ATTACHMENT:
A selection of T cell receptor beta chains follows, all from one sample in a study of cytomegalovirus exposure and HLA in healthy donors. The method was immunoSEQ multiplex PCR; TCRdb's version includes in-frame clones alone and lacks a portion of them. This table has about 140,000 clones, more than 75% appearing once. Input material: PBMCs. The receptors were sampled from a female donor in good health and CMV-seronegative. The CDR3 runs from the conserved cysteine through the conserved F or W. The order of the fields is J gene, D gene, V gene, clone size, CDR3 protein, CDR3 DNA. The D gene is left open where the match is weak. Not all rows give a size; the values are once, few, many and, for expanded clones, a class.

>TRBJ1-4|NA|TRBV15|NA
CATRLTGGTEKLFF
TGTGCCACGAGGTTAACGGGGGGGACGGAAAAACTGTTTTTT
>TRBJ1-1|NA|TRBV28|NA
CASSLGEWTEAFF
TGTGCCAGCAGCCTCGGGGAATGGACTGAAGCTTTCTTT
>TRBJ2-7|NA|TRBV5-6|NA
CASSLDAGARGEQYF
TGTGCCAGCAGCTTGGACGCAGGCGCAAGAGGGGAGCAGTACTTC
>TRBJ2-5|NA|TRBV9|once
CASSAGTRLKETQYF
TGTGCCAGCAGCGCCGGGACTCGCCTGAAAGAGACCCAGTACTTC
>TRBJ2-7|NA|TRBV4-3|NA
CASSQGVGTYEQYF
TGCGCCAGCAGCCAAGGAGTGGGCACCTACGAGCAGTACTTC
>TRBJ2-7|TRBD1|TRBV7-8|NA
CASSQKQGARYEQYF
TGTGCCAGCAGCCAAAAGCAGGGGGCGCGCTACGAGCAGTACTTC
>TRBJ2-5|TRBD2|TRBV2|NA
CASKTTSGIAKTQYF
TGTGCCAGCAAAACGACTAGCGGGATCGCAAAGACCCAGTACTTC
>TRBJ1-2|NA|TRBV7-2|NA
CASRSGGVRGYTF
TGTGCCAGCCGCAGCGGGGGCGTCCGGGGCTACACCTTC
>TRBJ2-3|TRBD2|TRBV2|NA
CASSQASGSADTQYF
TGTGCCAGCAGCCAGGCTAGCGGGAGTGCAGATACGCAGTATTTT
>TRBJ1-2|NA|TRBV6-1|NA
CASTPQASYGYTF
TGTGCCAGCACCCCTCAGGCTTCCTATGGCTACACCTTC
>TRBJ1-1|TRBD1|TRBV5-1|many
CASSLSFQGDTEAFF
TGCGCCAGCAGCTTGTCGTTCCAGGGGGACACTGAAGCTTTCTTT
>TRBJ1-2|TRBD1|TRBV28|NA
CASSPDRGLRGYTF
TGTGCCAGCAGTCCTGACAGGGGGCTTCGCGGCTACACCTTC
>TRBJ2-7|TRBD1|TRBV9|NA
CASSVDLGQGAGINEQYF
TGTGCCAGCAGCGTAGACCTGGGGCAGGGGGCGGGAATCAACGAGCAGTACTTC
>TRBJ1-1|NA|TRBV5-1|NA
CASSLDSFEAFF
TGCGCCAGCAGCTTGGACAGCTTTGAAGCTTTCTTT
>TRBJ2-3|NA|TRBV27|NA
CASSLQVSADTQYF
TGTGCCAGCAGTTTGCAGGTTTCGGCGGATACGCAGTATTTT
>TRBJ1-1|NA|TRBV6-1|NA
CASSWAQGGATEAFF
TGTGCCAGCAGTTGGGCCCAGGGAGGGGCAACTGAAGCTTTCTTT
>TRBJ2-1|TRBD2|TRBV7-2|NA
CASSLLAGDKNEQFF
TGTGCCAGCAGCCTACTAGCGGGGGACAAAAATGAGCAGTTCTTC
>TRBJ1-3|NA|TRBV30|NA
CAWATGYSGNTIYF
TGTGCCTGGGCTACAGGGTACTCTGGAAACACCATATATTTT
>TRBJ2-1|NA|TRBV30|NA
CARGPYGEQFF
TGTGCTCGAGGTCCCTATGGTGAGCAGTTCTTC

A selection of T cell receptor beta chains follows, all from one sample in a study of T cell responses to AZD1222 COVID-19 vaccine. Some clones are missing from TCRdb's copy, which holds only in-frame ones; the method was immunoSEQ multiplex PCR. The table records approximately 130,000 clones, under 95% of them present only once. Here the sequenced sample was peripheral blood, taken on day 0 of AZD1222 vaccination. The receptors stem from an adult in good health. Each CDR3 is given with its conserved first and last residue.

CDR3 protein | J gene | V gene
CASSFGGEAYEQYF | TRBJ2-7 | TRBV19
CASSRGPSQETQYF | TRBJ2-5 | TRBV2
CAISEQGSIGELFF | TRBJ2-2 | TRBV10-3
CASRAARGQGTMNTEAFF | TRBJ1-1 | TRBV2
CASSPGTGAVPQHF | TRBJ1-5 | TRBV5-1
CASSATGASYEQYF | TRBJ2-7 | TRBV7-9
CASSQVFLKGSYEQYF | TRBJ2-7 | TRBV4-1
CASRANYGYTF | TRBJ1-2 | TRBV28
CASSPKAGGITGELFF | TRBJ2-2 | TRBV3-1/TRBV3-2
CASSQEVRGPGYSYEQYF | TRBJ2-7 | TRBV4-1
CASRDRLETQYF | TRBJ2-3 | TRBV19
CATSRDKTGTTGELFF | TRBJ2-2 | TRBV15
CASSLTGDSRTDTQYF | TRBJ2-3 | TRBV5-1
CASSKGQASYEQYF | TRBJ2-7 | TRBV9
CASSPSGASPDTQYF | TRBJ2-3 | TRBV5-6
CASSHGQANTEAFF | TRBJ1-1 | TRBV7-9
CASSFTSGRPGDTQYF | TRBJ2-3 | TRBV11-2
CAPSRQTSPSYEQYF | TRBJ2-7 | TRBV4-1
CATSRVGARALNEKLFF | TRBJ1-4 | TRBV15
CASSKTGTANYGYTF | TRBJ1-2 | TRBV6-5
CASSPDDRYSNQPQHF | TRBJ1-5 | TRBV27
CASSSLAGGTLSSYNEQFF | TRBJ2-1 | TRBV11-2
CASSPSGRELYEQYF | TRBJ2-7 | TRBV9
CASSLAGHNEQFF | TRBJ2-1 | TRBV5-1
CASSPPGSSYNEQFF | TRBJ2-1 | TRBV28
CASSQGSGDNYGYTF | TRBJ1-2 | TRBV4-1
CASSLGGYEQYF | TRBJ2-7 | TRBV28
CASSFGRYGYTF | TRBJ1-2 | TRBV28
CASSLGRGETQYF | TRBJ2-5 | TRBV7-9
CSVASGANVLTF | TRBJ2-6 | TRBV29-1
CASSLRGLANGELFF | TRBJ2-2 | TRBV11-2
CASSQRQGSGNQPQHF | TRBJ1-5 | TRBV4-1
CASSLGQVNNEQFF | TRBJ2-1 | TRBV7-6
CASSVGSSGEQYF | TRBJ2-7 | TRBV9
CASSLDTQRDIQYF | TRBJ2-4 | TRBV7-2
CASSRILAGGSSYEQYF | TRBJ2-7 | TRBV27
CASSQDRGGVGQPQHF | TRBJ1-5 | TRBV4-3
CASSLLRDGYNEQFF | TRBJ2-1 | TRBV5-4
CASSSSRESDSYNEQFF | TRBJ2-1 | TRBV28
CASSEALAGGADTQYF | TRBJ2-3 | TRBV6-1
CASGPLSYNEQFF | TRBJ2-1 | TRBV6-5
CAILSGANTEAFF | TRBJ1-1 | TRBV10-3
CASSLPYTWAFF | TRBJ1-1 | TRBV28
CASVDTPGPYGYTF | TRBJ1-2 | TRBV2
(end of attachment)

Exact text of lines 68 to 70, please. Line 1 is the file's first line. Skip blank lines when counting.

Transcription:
CASRANYGYTF | TRBJ1-2 | TRBV28
CASSPKAGGITGELFF | TRBJ2-2 | TRBV3-1/TRBV3-2
CASSQEVRGPGYSYEQYF | TRBJ2-7 | TRBV4-1